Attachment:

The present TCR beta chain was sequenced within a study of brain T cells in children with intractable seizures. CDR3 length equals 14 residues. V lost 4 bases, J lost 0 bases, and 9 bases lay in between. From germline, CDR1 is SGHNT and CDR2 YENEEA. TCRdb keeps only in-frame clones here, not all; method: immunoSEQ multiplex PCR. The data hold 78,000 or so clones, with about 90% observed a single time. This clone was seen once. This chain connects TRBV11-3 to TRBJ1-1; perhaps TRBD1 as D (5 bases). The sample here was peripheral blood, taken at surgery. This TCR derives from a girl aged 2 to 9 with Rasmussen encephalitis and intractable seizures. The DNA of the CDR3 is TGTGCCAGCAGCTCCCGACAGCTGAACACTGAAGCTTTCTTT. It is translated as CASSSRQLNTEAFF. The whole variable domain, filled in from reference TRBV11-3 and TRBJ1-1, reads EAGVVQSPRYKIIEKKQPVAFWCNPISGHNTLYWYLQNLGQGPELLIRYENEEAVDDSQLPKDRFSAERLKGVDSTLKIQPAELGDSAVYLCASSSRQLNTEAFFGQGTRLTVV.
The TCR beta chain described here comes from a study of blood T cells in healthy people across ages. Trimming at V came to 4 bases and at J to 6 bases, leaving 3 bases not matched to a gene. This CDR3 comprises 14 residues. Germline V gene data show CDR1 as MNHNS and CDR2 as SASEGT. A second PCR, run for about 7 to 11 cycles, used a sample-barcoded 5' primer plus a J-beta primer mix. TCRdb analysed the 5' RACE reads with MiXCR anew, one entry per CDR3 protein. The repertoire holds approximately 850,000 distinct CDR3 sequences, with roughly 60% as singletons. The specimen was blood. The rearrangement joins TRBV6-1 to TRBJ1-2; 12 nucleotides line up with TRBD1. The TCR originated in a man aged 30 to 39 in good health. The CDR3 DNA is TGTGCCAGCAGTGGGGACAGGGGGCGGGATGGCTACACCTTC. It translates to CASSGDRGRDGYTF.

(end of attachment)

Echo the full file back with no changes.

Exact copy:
The present TCR beta chain was sequenced within a study of brain T cells in children with intractable seizures. CDR3 length equals 14 residues. V lost 4 bases, J lost 0 bases, and 9 bases lay in between. From germline, CDR1 is SGHNT and CDR2 YENEEA. TCRdb keeps only in-frame clones here, not all; method: immunoSEQ multiplex PCR. The data hold 78,000 or so clones, with about 90% observed a single time. This clone was seen once. This chain connects TRBV11-3 to TRBJ1-1; perhaps TRBD1 as D (5 bases). The sample here was peripheral blood, taken at surgery. This TCR derives from a girl aged 2 to 9 with Rasmussen encephalitis and intractable seizures. The DNA of the CDR3 is TGTGCCAGCAGCTCCCGACAGCTGAACACTGAAGCTTTCTTT. It is translated as CASSSRQLNTEAFF. The whole variable domain, filled in from reference TRBV11-3 and TRBJ1-1, reads EAGVVQSPRYKIIEKKQPVAFWCNPISGHNTLYWYLQNLGQGPELLIRYENEEAVDDSQLPKDRFSAERLKGVDSTLKIQPAELGDSAVYLCASSSRQLNTEAFFGQGTRLTVV.
The TCR beta chain described here comes from a study of blood T cells in healthy people across ages. Trimming at V came to 4 bases and at J to 6 bases, leaving 3 bases not matched to a gene. This CDR3 comprises 14 residues. Germline V gene data show CDR1 as MNHNS and CDR2 as SASEGT. A second PCR, run for about 7 to 11 cycles, used a sample-barcoded 5' primer plus a J-beta primer mix. TCRdb analysed the 5' RACE reads with MiXCR anew, one entry per CDR3 protein. The repertoire holds approximately 850,000 distinct CDR3 sequences, with roughly 60% as singletons. The specimen was blood. The rearrangement joins TRBV6-1 to TRBJ1-2; 12 nucleotides line up with TRBD1. The TCR originated in a man aged 30 to 39 in good health. The CDR3 DNA is TGTGCCAGCAGTGGGGACAGGGGGCGGGATGGCTACACCTTC. It translates to CASSGDRGRDGYTF.